Court Rejects “Embedded Link” Copyright Infringement Loophole

The U.S. District Court for the Southern District of New York has rejected the argument that embedding a link to a video does not “display” that video within the meaning of the Copyright Act. Nicklen v. Sinclair Broad. Grp., Inc., No. 20-CV-10300 (JSR), 2021 U.S. Dist. LEXIS 142768 (S.D.N.Y. July 30, 2021). In ruling on a motion to dismiss, the court held that the exclusive right of the copyright owner to “display” his work should be interpreted broadly so that the display right is not rendered “merely a subset of the reproduction right.” Id. at *13.

Under the auspices of the legal theory that one must make a “copy” to be liable for copyright infringement, the phenomenon of “hotlinking” has grown exponentially as websites have relied on this “legal loophole” that ostensibly relieves them of responsibility for what would otherwise constitute copyright infringement. “Hotlinking” is the process by which a website links to an image (for example) that is hosted elsewhere on an external server. The image is embedding into the website, but since the hotlink is not “displaying” an actual image file, but rather is directing to a separate file on a separate server, the website never actually makes a copy of the image file. Therefore, hotlinking has been seen by some as a technical loophole that allowed for copyright infringement without the liability.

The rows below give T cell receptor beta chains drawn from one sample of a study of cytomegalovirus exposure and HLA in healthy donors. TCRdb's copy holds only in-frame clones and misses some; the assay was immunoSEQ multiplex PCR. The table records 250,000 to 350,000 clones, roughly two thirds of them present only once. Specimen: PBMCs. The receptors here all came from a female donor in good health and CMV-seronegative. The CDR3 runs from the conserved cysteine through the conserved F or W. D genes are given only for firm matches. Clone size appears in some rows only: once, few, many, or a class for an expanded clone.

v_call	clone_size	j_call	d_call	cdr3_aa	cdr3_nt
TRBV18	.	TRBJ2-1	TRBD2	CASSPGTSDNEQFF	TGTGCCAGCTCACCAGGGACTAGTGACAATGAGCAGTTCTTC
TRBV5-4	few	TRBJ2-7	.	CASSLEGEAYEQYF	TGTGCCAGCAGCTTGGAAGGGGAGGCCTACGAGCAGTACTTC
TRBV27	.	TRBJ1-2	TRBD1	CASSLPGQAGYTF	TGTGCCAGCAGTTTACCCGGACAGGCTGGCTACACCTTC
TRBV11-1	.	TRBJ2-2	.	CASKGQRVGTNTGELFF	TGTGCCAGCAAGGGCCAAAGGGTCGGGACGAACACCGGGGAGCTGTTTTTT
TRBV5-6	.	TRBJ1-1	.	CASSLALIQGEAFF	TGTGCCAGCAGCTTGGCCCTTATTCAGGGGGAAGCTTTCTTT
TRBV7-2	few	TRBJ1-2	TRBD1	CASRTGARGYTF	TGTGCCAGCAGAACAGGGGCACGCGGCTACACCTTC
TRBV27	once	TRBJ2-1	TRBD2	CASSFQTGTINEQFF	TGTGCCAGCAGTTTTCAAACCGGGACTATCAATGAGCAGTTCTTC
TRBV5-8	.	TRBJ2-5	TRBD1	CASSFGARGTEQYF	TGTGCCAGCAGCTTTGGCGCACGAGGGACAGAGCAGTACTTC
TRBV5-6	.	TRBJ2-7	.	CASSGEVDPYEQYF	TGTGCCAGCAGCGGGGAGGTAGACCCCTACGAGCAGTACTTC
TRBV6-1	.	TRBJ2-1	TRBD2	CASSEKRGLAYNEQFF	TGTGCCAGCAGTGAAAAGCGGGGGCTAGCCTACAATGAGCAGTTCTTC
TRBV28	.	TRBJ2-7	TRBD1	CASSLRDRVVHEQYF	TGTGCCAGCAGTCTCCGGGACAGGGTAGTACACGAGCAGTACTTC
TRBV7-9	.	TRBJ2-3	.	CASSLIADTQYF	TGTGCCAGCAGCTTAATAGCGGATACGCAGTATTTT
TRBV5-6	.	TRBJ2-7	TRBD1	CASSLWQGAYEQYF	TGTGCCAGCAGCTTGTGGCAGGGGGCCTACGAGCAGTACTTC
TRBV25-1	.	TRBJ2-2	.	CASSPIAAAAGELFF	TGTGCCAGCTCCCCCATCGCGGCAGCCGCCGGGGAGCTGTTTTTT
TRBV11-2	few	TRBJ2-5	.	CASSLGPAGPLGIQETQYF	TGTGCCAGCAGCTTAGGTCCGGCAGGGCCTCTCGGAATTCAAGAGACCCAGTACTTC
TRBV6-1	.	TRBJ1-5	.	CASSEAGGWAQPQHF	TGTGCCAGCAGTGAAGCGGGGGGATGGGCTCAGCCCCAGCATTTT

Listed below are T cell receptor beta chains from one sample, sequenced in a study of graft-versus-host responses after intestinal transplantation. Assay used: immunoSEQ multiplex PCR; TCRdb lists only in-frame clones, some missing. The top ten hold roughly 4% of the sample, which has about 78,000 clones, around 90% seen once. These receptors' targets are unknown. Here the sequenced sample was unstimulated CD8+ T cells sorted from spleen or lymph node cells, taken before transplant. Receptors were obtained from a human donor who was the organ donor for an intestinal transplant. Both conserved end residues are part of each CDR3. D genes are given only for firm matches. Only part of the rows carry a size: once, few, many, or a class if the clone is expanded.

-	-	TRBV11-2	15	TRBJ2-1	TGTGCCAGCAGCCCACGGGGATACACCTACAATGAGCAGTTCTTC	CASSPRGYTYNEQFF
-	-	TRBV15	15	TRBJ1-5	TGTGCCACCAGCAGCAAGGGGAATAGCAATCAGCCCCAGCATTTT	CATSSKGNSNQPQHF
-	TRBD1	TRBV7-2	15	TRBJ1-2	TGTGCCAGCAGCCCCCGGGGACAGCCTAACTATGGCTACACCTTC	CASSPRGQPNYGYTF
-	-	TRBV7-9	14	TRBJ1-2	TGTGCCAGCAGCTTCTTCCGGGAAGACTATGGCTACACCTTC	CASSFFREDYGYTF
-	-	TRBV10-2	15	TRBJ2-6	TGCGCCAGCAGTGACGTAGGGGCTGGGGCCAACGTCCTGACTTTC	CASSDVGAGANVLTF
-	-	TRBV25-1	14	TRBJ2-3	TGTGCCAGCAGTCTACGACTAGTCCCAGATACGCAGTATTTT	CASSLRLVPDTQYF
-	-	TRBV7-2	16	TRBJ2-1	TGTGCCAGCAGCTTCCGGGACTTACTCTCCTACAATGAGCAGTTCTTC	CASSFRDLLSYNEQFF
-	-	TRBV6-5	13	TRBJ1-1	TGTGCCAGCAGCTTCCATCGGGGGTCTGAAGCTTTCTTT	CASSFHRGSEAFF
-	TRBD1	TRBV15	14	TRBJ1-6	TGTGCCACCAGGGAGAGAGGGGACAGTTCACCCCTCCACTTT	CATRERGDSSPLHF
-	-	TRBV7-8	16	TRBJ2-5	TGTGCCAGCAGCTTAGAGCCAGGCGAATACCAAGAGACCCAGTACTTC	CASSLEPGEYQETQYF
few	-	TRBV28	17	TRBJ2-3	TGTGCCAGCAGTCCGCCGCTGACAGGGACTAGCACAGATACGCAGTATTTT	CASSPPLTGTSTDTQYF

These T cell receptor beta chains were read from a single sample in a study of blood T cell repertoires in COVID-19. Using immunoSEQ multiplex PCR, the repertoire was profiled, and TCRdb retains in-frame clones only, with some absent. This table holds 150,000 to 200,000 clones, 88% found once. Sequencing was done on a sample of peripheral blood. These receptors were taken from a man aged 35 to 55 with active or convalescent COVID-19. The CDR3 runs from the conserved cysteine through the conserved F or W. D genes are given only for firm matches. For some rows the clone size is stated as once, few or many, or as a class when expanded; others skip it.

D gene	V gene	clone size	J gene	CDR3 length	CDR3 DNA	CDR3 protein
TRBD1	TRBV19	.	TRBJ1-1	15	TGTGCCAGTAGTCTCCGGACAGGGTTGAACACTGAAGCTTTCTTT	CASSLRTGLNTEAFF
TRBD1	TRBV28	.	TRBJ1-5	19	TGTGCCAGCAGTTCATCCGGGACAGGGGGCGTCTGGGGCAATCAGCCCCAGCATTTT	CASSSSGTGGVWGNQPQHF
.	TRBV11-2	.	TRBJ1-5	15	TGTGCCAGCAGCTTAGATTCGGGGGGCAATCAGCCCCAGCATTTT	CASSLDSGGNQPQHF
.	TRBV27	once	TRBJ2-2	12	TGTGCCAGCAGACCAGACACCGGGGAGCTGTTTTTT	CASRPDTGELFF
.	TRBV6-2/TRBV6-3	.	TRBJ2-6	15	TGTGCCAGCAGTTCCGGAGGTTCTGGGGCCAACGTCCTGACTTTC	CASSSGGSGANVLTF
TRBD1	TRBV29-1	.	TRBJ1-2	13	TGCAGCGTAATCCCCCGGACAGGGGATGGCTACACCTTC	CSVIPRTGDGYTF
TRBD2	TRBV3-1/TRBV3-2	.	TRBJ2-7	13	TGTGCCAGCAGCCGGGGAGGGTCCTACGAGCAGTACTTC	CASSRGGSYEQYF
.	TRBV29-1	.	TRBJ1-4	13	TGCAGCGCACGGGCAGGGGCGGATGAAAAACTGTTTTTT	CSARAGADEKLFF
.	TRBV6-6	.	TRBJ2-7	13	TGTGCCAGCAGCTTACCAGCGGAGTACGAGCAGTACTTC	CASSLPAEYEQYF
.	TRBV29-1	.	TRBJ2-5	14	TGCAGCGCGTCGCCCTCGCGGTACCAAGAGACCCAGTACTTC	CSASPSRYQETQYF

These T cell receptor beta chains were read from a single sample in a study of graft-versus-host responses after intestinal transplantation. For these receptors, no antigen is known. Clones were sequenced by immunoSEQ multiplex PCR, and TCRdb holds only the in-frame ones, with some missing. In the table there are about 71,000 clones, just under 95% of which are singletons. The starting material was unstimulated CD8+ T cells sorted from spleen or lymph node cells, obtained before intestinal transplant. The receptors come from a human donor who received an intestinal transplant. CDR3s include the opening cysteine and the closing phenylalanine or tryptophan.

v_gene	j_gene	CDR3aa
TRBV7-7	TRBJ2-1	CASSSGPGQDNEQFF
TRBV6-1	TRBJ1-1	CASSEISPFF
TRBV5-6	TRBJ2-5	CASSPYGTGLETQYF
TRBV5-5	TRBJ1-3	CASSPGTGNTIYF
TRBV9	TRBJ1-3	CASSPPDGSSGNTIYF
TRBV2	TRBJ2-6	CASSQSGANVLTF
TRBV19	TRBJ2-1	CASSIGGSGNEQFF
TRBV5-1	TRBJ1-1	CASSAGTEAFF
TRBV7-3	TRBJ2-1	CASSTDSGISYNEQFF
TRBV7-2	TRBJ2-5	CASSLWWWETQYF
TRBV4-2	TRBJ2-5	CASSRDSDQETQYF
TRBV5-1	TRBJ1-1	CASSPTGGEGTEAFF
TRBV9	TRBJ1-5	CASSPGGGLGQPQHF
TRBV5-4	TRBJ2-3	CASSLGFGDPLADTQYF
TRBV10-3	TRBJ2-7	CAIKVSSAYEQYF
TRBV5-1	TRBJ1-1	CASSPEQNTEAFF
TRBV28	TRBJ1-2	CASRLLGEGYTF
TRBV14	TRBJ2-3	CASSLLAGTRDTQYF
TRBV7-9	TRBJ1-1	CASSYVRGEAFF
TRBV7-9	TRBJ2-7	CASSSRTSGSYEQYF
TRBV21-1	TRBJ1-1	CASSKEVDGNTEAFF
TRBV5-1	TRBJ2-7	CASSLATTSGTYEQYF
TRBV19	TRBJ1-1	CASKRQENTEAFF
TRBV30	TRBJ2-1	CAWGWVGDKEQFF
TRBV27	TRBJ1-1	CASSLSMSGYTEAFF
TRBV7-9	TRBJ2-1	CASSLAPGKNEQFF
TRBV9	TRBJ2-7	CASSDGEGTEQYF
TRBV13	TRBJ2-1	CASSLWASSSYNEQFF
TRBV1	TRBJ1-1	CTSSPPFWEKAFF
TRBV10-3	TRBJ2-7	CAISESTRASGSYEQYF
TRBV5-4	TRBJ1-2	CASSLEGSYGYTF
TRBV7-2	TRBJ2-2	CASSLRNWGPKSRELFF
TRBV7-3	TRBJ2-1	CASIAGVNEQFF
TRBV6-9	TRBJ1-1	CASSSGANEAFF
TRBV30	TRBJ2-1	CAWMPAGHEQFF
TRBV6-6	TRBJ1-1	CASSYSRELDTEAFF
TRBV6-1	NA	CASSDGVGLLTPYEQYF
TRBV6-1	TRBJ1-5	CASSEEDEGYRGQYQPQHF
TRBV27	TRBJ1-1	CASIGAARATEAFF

Those relying on this defense have pointed to the “server rule” promulgated by the U.S. Circuit Court of Appeals for the Ninth Circuit. Id. at *12 (“Because the image remains on a third-party’s server and is not fixed in the memory of the infringer’s computer, therefore, under the ‘server rule,’ embedding is not display.”). The Nicklen court rejected the “server rule” by holding that the exclusive right to display a work “is concerned not with how a work is shown, but that a work is shown.” Id. at *11 (emphasis in original).

This hotlinking/embedded link defense always seemed at to be at odds with the intent of the Copyright Act, but was yet another example of copyright law not keeping pace with technological advances that allowed infringers to ostensibly escape liability for what would certainly seem to be a violation of the exclusive rights of the copyright owner.

RegitzMauck agrees with the reasoning of the Nicklen court. If you are the victim of hotlinking, do not hesitate to contact us.

Mike Regitz focuses his practice on intellectual property and technology disputes, counseling, and licensing.

RegitzMauck PLLC is an intellectual property boutique based in Dallas, Texas. The firm focuses on providing value-based legal services to cost-conscious clients seeking high quality legal representation in intellectual property, cybersecurity, and data privacy matters and disputes.

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